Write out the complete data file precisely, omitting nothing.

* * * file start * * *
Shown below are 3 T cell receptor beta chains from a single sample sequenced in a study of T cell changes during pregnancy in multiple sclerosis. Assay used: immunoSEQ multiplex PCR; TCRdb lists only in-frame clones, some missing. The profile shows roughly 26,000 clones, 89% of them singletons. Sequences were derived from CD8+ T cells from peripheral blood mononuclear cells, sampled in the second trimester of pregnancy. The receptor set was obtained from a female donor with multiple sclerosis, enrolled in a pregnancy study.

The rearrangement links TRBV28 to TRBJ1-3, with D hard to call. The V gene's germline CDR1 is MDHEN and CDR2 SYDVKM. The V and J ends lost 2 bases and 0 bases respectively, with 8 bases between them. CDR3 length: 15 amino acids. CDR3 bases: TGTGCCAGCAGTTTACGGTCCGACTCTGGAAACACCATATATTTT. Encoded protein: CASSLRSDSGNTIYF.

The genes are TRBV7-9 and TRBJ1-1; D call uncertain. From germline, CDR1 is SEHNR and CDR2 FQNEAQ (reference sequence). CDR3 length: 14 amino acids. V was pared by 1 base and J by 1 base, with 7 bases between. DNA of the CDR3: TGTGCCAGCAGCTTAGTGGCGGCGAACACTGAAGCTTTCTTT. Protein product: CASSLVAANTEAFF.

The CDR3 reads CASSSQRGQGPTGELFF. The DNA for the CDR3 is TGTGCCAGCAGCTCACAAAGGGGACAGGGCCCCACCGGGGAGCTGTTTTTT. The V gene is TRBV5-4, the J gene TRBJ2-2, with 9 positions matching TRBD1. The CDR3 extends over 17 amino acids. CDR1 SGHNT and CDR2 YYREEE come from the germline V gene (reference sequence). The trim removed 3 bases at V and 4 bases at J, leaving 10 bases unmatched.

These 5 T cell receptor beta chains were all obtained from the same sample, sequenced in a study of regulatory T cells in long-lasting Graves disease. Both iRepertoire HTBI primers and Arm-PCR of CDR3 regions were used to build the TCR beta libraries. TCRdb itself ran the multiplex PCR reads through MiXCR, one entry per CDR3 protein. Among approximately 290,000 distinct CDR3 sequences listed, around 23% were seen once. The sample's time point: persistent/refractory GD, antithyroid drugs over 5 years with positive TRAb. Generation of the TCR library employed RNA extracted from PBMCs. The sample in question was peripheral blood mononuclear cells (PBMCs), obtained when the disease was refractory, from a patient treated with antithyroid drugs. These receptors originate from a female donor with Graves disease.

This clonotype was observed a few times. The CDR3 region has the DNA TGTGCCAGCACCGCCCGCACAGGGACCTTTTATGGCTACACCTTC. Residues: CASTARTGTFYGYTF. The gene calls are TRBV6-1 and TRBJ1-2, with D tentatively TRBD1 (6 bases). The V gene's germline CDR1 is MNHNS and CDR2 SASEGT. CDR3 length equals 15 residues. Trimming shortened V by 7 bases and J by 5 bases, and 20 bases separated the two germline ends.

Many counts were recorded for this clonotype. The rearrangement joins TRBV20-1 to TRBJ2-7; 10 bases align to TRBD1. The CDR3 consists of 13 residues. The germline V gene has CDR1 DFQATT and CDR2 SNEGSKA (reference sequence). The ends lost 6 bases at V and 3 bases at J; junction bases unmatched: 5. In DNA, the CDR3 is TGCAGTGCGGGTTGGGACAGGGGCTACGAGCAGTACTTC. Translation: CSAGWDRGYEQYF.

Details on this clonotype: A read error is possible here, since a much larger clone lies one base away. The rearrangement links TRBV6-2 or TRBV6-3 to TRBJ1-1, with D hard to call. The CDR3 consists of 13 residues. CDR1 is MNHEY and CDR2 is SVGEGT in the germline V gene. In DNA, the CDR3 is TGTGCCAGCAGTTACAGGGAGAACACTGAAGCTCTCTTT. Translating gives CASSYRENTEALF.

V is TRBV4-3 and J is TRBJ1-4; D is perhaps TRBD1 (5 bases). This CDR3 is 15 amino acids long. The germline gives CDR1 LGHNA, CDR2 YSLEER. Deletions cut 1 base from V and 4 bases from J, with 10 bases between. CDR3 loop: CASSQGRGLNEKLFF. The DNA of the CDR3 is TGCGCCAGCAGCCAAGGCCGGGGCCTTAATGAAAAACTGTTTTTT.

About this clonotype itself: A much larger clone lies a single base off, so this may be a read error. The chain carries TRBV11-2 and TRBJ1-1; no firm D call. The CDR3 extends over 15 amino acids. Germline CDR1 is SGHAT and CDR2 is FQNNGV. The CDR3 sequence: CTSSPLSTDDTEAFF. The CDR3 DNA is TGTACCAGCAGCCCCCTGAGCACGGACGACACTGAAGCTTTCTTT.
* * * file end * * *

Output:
Shown below are 3 T cell receptor beta chains from a single sample sequenced in a study of T cell changes during pregnancy in multiple sclerosis. Assay used: immunoSEQ multiplex PCR; TCRdb lists only in-frame clones, some missing. The profile shows roughly 26,000 clones, 89% of them singletons. Sequences were derived from CD8+ T cells from peripheral blood mononuclear cells, sampled in the second trimester of pregnancy. The receptor set was obtained from a female donor with multiple sclerosis, enrolled in a pregnancy study.

The rearrangement links TRBV28 to TRBJ1-3, with D hard to call. The V gene's germline CDR1 is MDHEN and CDR2 SYDVKM. The V and J ends lost 2 bases and 0 bases respectively, with 8 bases between them. CDR3 length: 15 amino acids. CDR3 bases: TGTGCCAGCAGTTTACGGTCCGACTCTGGAAACACCATATATTTT. Encoded protein: CASSLRSDSGNTIYF.

The genes are TRBV7-9 and TRBJ1-1; D call uncertain. From germline, CDR1 is SEHNR and CDR2 FQNEAQ (reference sequence). CDR3 length: 14 amino acids. V was pared by 1 base and J by 1 base, with 7 bases between. DNA of the CDR3: TGTGCCAGCAGCTTAGTGGCGGCGAACACTGAAGCTTTCTTT. Protein product: CASSLVAANTEAFF.

The CDR3 reads CASSSQRGQGPTGELFF. The DNA for the CDR3 is TGTGCCAGCAGCTCACAAAGGGGACAGGGCCCCACCGGGGAGCTGTTTTTT. The V gene is TRBV5-4, the J gene TRBJ2-2, with 9 positions matching TRBD1. The CDR3 extends over 17 amino acids. CDR1 SGHNT and CDR2 YYREEE come from the germline V gene (reference sequence). The trim removed 3 bases at V and 4 bases at J, leaving 10 bases unmatched.

These 5 T cell receptor beta chains were all obtained from the same sample, sequenced in a study of regulatory T cells in long-lasting Graves disease. Both iRepertoire HTBI primers and Arm-PCR of CDR3 regions were used to build the TCR beta libraries. TCRdb itself ran the multiplex PCR reads through MiXCR, one entry per CDR3 protein. Among approximately 290,000 distinct CDR3 sequences listed, around 23% were seen once. The sample's time point: persistent/refractory GD, antithyroid drugs over 5 years with positive TRAb. Generation of the TCR library employed RNA extracted from PBMCs. The sample in question was peripheral blood mononuclear cells (PBMCs), obtained when the disease was refractory, from a patient treated with antithyroid drugs. These receptors originate from a female donor with Graves disease.

This clonotype was observed a few times. The CDR3 region has the DNA TGTGCCAGCACCGCCCGCACAGGGACCTTTTATGGCTACACCTTC. Residues: CASTARTGTFYGYTF. The gene calls are TRBV6-1 and TRBJ1-2, with D tentatively TRBD1 (6 bases). The V gene's germline CDR1 is MNHNS and CDR2 SASEGT. CDR3 length equals 15 residues. Trimming shortened V by 7 bases and J by 5 bases, and 20 bases separated the two germline ends.

Many counts were recorded for this clonotype. The rearrangement joins TRBV20-1 to TRBJ2-7; 10 bases align to TRBD1. The CDR3 consists of 13 residues. The germline V gene has CDR1 DFQATT and CDR2 SNEGSKA (reference sequence). The ends lost 6 bases at V and 3 bases at J; junction bases unmatched: 5. In DNA, the CDR3 is TGCAGTGCGGGTTGGGACAGGGGCTACGAGCAGTACTTC. Translation: CSAGWDRGYEQYF.

Details on this clonotype: A read error is possible here, since a much larger clone lies one base away. The rearrangement links TRBV6-2 or TRBV6-3 to TRBJ1-1, with D hard to call. The CDR3 consists of 13 residues. CDR1 is MNHEY and CDR2 is SVGEGT in the germline V gene. In DNA, the CDR3 is TGTGCCAGCAGTTACAGGGAGAACACTGAAGCTCTCTTT. Translating gives CASSYRENTEALF.

V is TRBV4-3 and J is TRBJ1-4; D is perhaps TRBD1 (5 bases). This CDR3 is 15 amino acids long. The germline gives CDR1 LGHNA, CDR2 YSLEER. Deletions cut 1 base from V and 4 bases from J, with 10 bases between. CDR3 loop: CASSQGRGLNEKLFF. The DNA of the CDR3 is TGCGCCAGCAGCCAAGGCCGGGGCCTTAATGAAAAACTGTTTTTT.

About this clonotype itself: A much larger clone lies a single base off, so this may be a read error. The chain carries TRBV11-2 and TRBJ1-1; no firm D call. The CDR3 extends over 15 amino acids. Germline CDR1 is SGHAT and CDR2 is FQNNGV. The CDR3 sequence: CTSSPLSTDDTEAFF. The CDR3 DNA is TGTACCAGCAGCCCCCTGAGCACGGACGACACTGAAGCTTTCTTT.